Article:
When is a Markov process independent-increment?

An independent-increment stochastic process must be Markov. I am now wondering about the reverse case. Why do some Markov processes fail to be independent-increment?

1. What are some examples of Markov processes that are not independent-increment?

2. Is it possible to have some sufficient and necessary condition for a Markov process to be independent-increment?

Thanks and regards!

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First, observe that an independent-increment process depends on the fact that the sequence is defined on $R$. A Markov Chain can be defined in any set $S$. If $S \neq R$, you might have trouble to even define what independent-increment would be.
You can also consider a process in $R$ defined in the following way: $X_{t+1} = X_{t} + Z$, where $Z|(X_{t},X_{t-1},\ldots,X_{0}) \sim N(-X_{t},1)$. This an example of a process such that the increment depends only on the last step and, therefore, is not independent but the process is Markovian.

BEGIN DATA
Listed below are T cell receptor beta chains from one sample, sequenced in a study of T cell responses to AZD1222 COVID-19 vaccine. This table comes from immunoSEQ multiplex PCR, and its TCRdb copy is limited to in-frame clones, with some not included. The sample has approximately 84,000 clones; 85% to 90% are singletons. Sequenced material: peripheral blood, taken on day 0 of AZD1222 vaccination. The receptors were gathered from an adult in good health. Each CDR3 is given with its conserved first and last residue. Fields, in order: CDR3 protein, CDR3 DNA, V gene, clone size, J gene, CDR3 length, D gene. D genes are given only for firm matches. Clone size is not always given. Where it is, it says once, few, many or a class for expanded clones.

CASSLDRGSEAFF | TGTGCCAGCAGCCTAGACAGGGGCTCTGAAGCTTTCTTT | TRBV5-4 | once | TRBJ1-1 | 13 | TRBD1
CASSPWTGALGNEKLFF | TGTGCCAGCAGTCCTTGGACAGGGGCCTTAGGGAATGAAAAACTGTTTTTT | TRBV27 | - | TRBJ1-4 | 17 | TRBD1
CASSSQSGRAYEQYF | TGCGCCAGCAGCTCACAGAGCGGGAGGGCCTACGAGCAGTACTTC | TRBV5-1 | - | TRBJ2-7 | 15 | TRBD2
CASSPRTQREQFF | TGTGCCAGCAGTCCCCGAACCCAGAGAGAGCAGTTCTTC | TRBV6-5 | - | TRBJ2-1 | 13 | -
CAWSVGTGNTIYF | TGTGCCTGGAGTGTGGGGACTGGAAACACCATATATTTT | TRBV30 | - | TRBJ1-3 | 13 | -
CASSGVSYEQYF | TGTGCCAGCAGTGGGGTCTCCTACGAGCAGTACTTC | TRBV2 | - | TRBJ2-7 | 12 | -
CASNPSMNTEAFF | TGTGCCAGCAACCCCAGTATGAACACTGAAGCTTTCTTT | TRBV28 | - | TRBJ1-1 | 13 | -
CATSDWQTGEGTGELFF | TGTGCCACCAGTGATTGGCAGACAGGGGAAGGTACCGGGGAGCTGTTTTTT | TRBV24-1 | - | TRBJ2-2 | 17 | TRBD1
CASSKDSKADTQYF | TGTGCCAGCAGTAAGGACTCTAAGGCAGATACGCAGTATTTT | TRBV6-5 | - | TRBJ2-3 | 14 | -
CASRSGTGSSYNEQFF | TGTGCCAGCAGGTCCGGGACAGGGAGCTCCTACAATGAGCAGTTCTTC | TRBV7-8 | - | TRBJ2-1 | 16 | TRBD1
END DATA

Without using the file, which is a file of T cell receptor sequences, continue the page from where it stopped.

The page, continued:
Regarding 2, I don't think I have much to add. You can always write $X_{t} = X_{t-1} + Z_{t}$. since $X_{t}$ is Markovian, $Z_{t} = f(X_{t},U_{t})$, where $U_{t}$ is independent of $(X_{t-1},X_{t-2}, \ldots, X_{0})$. I guess you have to prove that $f(x,u)$ is constant on $x$.
+1. Thanks (1) In the example, " the increment depends only on the last step and, therefore, is not independent". Why is $X_{t+1} - X_t$ not independent of previous increments $X_{t} - X_{t-1}$ etc? $Z$ depends on $X_t$, so I guess it is better to use $Z_t$ instead of $Z$? (2) In the last paragraph, how are $f$ and $U_t$ chosen/determined usually? Maybe some references? – Tim Dec 11 '12 at 18:55
Take $X_{0} = 0$. Observe that $Z_{1}=X_{1}-X_{0}=X_{1}$. Similarly, $Z_{2}=X_{2}-X_{1}$. By construction $Z_{2}$ is not independent of $Z_{1}$. Regarding 2, maybe another way around is to prove that the process is increment-independent iff $Z_{t}$ is independent of $X_{t-1}$ (Under the markov process assumption)? – madprob Dec 11 '12 at 19:04